Subprime-battered mortgage lenders are shutting down, fewer homes are being built, and even some of the big U.S. retailers are planning conservatively for Christmas holiday sales.
It will take a few months to show up in the economic data that Wall Street and the Federal Reserve watch, but the slowing U.S. economy is hitting the job market, and economists say it is only a matter of time before unemployment ticks up.
"Growth is skimming along at around 2 percent, and that is not strong enough to keep the unemployment rate from rising," said Brian Bethune, U.S. economist with Global Insight in Lexington, Massachusetts.
Jobs mean paychecks, paychecks mean spending, and consumer spending accounts for more than two-thirds of the U.S. economy, so employment remains the linchpin as the United States grapples with a housing downturn that has triggered a broader tightening of credit terms.
The August employment report, due on Sept. 7, will be closely scrutinized for signs of weakness, although September and October may show the biggest hits as the recent string of job cuts filter through from the likes of Bear Stearns, Countrywide Financial and Capital One Financial.
The obvious blows to the jobs market will come from construction and financial services, which includes mortgage companies, but Bethune also sees potential losses from the transportation sector if freight shipments fall, and retail hiring may be lower than normal this holiday season.
Wal-Mart Stores, the world's biggest retailer, recently lowered its full-year profit forecast on concerns about consumer spending, while its closest rival, Target, said it was planning more conservatively for the rest of the year.
Abiel Reinhart, an economist with JPMorgan Chase, said signs of job-market weakness will show up first in the weekly report of initial jobless claims. Thursday's report showed initial claims edged down, although the four-week average, which irons out volatility, moved higher.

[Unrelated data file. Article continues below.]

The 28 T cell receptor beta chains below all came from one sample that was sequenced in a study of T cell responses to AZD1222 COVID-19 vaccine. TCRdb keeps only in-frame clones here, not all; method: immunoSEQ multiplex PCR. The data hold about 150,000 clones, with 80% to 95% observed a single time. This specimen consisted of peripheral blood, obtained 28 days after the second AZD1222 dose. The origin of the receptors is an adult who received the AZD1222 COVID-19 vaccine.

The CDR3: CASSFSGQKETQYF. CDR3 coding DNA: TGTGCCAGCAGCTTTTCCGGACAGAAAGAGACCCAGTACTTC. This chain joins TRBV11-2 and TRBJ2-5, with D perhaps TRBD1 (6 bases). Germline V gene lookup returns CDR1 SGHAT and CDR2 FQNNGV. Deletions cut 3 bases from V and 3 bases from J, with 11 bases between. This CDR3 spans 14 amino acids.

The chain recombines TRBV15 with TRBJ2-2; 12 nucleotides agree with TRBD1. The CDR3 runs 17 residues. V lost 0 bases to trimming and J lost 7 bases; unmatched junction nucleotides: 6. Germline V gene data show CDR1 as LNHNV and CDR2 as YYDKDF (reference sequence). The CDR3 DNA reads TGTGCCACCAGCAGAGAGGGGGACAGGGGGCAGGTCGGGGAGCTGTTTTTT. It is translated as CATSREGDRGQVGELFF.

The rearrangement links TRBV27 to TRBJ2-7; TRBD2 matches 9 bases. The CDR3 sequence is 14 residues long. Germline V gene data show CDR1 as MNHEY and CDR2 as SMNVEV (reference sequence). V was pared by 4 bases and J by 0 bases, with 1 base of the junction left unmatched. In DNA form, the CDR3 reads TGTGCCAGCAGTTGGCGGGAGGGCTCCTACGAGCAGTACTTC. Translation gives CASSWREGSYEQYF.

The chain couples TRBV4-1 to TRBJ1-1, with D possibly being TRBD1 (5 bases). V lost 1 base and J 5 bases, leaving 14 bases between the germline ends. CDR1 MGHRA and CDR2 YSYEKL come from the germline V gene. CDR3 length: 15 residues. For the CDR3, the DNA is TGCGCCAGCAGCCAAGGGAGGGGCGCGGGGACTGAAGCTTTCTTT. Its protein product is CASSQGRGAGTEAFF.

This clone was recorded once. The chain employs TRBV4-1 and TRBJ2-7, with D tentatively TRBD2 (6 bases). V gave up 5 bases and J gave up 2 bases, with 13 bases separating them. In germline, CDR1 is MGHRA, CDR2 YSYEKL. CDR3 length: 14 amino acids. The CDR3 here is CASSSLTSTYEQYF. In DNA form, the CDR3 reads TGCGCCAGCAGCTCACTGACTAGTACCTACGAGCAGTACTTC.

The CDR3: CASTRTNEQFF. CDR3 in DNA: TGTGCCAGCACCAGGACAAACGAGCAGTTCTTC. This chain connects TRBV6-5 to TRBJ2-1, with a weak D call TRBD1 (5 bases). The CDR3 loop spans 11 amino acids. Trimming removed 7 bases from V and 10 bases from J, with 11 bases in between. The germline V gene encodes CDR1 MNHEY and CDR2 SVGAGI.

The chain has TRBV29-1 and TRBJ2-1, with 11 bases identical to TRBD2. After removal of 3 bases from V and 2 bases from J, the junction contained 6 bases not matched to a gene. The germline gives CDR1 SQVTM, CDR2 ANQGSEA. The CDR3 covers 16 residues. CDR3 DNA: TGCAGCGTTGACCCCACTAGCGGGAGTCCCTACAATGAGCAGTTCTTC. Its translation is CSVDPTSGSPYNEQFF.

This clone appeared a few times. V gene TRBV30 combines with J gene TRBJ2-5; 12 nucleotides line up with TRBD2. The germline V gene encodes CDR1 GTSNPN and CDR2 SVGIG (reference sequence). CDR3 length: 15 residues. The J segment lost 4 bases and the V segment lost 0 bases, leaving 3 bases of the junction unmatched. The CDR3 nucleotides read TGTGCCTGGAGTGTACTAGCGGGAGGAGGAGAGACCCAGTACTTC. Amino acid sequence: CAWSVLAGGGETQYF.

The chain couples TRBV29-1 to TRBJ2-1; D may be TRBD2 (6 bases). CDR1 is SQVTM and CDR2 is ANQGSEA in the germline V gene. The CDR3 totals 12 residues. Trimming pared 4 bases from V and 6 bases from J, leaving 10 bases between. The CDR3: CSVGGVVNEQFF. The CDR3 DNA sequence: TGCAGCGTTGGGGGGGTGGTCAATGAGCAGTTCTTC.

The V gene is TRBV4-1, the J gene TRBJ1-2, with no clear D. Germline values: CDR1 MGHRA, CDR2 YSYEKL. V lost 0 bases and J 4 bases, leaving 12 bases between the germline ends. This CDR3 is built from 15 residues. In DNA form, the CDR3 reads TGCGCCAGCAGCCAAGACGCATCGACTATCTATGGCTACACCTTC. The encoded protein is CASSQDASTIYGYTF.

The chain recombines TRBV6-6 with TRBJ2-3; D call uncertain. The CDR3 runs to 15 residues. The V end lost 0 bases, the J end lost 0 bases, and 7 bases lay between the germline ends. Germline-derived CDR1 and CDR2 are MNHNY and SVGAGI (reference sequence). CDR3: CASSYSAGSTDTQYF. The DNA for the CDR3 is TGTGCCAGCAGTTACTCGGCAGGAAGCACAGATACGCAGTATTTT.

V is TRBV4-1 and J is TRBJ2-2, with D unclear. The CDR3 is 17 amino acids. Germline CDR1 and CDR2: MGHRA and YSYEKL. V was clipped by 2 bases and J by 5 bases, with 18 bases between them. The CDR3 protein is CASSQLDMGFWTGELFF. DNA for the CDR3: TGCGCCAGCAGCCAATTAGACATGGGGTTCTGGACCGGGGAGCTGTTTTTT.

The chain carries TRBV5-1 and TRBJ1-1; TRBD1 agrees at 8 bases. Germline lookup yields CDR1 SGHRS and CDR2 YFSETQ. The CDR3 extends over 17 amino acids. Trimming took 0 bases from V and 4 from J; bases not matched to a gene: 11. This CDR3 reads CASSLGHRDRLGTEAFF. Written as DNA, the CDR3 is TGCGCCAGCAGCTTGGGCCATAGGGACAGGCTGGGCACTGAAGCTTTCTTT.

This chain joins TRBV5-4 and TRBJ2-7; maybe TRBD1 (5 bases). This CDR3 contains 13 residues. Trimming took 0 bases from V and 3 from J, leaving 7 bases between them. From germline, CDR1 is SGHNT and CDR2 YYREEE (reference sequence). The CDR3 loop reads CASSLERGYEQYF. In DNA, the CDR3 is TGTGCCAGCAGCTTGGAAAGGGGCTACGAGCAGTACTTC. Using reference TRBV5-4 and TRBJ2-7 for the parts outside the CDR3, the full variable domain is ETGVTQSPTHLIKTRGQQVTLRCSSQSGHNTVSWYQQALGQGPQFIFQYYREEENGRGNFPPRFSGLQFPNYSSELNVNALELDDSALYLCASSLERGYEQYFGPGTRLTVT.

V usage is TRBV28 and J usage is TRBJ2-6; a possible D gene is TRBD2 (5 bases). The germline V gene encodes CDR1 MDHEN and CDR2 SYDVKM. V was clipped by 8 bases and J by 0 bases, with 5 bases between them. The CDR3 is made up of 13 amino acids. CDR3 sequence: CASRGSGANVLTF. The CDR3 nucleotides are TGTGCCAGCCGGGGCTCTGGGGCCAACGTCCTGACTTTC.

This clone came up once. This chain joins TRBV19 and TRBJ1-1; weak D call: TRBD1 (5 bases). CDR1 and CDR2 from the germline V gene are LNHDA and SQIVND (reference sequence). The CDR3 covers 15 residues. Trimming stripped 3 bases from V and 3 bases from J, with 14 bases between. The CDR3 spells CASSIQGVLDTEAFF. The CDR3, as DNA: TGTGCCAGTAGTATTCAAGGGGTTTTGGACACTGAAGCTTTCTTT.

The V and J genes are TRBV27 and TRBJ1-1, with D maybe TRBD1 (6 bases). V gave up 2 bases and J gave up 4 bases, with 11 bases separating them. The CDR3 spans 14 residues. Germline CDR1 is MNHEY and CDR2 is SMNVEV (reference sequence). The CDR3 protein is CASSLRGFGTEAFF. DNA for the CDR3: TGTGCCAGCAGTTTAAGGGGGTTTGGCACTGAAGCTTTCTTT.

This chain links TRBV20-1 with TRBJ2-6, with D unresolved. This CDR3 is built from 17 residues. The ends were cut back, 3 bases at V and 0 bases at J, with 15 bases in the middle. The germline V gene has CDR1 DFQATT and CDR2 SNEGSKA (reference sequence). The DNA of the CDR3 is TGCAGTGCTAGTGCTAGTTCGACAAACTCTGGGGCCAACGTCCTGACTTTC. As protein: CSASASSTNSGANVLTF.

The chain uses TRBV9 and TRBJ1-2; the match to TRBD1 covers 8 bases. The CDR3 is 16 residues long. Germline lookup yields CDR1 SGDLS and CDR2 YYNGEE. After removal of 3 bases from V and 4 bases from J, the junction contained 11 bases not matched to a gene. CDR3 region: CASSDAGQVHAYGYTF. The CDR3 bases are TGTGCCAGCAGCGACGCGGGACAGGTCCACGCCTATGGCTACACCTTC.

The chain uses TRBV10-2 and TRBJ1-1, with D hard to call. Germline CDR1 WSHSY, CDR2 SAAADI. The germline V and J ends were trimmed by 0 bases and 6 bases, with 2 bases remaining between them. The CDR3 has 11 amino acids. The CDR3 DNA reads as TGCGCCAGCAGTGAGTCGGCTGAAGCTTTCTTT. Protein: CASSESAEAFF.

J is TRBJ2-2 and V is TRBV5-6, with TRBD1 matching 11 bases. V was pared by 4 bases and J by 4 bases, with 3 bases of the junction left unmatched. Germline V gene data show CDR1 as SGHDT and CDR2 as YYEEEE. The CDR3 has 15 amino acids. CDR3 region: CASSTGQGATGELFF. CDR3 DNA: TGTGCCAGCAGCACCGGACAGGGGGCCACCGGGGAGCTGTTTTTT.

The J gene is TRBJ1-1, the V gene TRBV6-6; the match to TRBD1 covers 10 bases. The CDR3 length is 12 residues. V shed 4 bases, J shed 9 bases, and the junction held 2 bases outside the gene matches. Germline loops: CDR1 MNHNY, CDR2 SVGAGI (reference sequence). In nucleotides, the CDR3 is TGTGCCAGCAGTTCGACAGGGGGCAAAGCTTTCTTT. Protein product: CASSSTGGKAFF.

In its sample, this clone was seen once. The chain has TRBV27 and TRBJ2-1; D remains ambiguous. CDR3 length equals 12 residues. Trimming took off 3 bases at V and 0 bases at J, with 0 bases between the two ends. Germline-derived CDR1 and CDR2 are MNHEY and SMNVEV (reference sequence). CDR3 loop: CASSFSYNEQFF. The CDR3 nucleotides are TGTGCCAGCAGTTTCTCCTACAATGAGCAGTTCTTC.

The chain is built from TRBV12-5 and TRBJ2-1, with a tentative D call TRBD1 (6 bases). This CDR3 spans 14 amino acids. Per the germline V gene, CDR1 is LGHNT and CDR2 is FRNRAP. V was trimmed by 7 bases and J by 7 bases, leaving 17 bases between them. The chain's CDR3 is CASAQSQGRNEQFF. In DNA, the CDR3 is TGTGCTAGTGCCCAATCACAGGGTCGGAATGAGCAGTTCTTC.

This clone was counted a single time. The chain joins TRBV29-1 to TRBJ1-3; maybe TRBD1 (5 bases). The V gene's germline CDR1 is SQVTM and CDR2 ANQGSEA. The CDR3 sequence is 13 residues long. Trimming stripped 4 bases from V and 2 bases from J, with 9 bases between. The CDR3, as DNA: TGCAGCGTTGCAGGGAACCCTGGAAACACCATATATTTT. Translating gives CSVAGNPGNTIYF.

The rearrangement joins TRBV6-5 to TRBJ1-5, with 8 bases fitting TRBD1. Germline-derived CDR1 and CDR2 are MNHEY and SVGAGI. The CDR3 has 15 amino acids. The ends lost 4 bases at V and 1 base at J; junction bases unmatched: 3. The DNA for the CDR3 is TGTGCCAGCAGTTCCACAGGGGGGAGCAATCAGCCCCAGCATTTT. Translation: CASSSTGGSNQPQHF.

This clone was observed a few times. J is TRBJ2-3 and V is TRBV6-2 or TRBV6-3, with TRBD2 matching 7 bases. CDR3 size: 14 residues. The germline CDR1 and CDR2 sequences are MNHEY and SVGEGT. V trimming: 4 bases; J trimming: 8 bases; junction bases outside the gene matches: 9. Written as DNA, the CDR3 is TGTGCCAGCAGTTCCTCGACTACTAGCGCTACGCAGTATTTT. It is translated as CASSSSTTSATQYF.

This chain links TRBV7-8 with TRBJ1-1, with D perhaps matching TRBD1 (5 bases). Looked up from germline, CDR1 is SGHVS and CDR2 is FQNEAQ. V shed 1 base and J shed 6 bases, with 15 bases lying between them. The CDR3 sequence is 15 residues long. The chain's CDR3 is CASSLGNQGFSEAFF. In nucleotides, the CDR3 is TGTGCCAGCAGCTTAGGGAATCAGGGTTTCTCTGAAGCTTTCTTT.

Many economists think the U.S. economy was on fairly solid footing before the worst of the financial market unrest began on Aug. 9, and data released Friday supported that view.
New home sales in July rose more than expected, and orders for long-lasting U.S.-made manufactured goods posted the biggest rise since September.
And this is likely to be as good as it gets.
Global Insight will publish its monthly economic outlook in the first week of September, but following the recent market turmoil, the group took an early look at its forecasts, and the picture isn't pretty.
Unemployment is likely to rise to 5.1 percent by the second half of 2008, up from 4.6 percent now, Global Insight predicted. Real gross domestic product, the broadest measure of the economy, will likely drop below an annual rate of 2 percent in the fourth quarter of 2007 and remain in the 1 percent to 2 percent range until the third quarter of 2008.
Strategists at Dresdner Kleinwort argue that despite the apparent calm in global financial markets this week following the Fed's unexpected cut in the interest rate it charges banks on direct loans, the housing downturn has already started a domino effect that may end badly for not the global economy.
In a note to clients, Dresdner analysts reprinted a recent cartoon from the Atlanta Journal-Constitution showing a line of houses toppling over, domino-style, with the labels subprime mortgages, mortgage companies, lenders, home builders, markets, U.S. economy, and world economy.
In the illustration, the U.S. and world economy are still standing, but directly in the shadow of the tipping markets.